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Updated from 8:56 a.m. EST

Toys R Us


fell after announcing the appointment of a new president and chief executive Tuesday, poaching John Eyler from rival

F.A.O. Schwarz


Toys R Us stock was down 3/4, or 6%, to 11 7/8 in midday trading Tuesday. (It closed Tuesday down 1 1/16, or 8.42%, at 11 9/16.)

Eyler, 52, has been chairman and chief executive of F.A.O. Schwarz, a division of

Vendex N.V.

of Amsterdam, since 1992 and will take up his new post on Jan. 17. Some analysts believe the share price is down because Eyler is "not well known. It's not like hiring a megastar," said Margaret Gilliam of research house

Gilliam & Co.

Her firm does not rate or underwrite companies.

"He may have the reputation of working with losing companies," she added. Though F.A.O. is a phenomenal marketing success, shrinking profits and several quarters of operating losses have hit the company. Before joining F.A.O., he was chief executive for three years of


specialty men's clothing stores, which Gilliam cites as "a lost cause," in Chicago. Before that, he was chairman and chief executive for six years of

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, a family apparel unit of

Federated Department Stores


that was later disbanded. He was also with

May Department Stores


for 12 years from 1979 until 1983.

However, other analysts think the shares fell steadily all day because they've been down for so long. "The stock has obviously been experiencing secular weakness for 10 years," said analyst Peter Caruso of

Merrill Lynch

. (He rates Toys R Us a neutral and his firm has done no underwriting for the company.)

Shares of the company have ailed of late, falling more than 25% in the past 12 months. In addition, last week Toys R Us reported disastrous same-store sales for December, during a holiday season that was deemed the strongest in a decade by some analysts. For the nine weeks ended Jan. 1, same-store sales were down 2%, with total sales flat at $4.4 billion in both 1999 and 1998.

"He needs to maintain pricing parity with the mass merchandisers, while enhancing customer service and improving the selection of toys," said analyst Margaret Whitfield of

Tucker Anthony Cleary Gull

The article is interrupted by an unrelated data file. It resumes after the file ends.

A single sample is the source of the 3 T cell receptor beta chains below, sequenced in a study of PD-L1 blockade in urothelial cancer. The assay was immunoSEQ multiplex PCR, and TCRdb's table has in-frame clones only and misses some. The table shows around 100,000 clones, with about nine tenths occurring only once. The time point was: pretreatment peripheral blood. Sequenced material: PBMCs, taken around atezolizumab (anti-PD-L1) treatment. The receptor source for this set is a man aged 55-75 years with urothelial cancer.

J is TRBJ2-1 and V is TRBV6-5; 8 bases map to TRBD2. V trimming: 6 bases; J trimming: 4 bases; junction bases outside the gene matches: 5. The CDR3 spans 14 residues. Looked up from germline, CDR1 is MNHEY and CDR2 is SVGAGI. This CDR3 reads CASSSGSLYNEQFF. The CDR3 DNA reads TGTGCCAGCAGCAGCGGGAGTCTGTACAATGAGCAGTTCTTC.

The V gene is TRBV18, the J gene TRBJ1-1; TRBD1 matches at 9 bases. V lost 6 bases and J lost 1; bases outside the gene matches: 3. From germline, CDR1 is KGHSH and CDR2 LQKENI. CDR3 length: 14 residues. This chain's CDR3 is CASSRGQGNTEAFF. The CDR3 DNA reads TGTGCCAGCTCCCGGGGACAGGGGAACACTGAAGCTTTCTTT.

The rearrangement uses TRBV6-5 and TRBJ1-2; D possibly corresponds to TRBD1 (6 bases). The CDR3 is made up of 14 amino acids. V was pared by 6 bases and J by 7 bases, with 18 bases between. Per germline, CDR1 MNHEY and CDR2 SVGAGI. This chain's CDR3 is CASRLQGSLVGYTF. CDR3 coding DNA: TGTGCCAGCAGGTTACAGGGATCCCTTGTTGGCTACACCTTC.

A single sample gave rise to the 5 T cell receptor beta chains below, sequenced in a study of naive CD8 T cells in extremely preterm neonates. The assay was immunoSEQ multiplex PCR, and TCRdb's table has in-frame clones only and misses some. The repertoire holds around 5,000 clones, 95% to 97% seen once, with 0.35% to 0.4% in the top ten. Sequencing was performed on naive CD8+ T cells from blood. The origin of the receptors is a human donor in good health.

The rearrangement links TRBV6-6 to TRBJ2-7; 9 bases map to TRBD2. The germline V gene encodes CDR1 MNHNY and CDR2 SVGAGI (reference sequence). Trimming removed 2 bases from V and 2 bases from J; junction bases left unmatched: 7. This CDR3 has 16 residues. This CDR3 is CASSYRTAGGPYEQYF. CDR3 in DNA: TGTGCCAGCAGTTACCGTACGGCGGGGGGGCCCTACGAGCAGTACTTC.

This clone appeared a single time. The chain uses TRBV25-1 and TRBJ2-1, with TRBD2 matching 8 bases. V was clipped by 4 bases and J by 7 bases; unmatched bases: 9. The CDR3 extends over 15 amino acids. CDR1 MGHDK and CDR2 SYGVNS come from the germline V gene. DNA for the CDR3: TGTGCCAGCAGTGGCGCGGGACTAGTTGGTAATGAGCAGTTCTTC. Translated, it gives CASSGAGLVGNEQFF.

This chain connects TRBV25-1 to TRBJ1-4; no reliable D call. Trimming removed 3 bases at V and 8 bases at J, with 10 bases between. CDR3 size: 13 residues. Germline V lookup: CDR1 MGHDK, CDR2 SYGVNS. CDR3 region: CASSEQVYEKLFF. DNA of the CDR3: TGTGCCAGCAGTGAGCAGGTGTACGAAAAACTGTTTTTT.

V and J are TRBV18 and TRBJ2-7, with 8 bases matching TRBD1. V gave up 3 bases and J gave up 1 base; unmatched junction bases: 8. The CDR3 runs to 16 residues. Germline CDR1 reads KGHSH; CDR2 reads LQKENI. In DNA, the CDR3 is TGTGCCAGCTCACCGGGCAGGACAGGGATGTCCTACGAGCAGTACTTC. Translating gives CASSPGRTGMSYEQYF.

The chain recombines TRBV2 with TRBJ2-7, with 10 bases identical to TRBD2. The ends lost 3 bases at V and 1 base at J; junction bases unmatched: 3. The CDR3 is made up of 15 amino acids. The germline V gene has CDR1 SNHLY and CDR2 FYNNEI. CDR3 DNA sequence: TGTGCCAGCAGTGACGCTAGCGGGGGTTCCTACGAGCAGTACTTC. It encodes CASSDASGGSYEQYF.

, of how Eyler needs to improve the bricks-and-mortar business.

The company has been bereft of permanent leadership for the last five months. Michael Goldstein, chairman of Toys R Us, had been acting as chief executive since Robert Nakasone resigned under pressure from the board last August after only a year and a half in the job. His departure came just five months after Bruce Krysiak, then president and chief operating officer, stepped down just one year into the job. Toys R Us' president for merchandising and manufacturing as well as the executive in charge of

have left the toy company recently.

Eyler is highly regarded as someone who ably enhanced the shopping experience at F.A.O. Though F.A.O. appeals to a more upmarket clientele than Toys R Us, Eyler "has a strong understanding of the toy channel," Whitfield said. "Many toys are the same in both stores, with just a different price structure." She rates Toys R Us a hold and her firm has done no underwriting for the company.

"I look forward to working with the Toys R Us family to help the company reach its potential of being the premier retailer for toys and children's products," Eyler said in a statement that seemed to acknowledge the bruising the company's taken from


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, which has succeeded in taking considerable market share from the Paramus, N.J.-based toy retailer. In 1998, Wal-Mart surpassed Toys R Us as the top retailer of toys.

Toys R Us "is a company that's getting itself back into a position where it becomes a toy store again," said analyst John Taylor of

Arcadia Investment

. "It got itself into a position several years ago where it was more interested in managing relationships with its vendors than in acquiring toys people were interested in buying." He rates Toys R Us a buy and his firm does not do underwriting.

Meanwhile, the business endured well-publicized problems over the holidays as well, with consumers experiencing difficulty accessing the site and receiving deliveries on time. "A lot of consumers were disappointed and it's unclear whether they will be back this year," Whitfield noted.

Despite that, the company shipped $39 million in goods sold over the Internet and ranked fifth in

Media Metrix's

ranking of the top 25 e-commerce sites for the holiday shopping season, behind

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Whitfield also hopes that "now that there's actually somebody at the top, he will take the necessary actions to enhance shareholder value." That includes the potential spinoffs of

Toys R Us Japan

(which could happen this year), and

Babies R Us

, which Whitfield considers the "crown jewel" of the company.

"Though the company's made many strategic changes, the earnings results still speak for themselves," said Caruso. "They've yet to hit the right formula." But it's not all doom and gloom for Toys R Us. "The power of franchise still exists," Caruso added.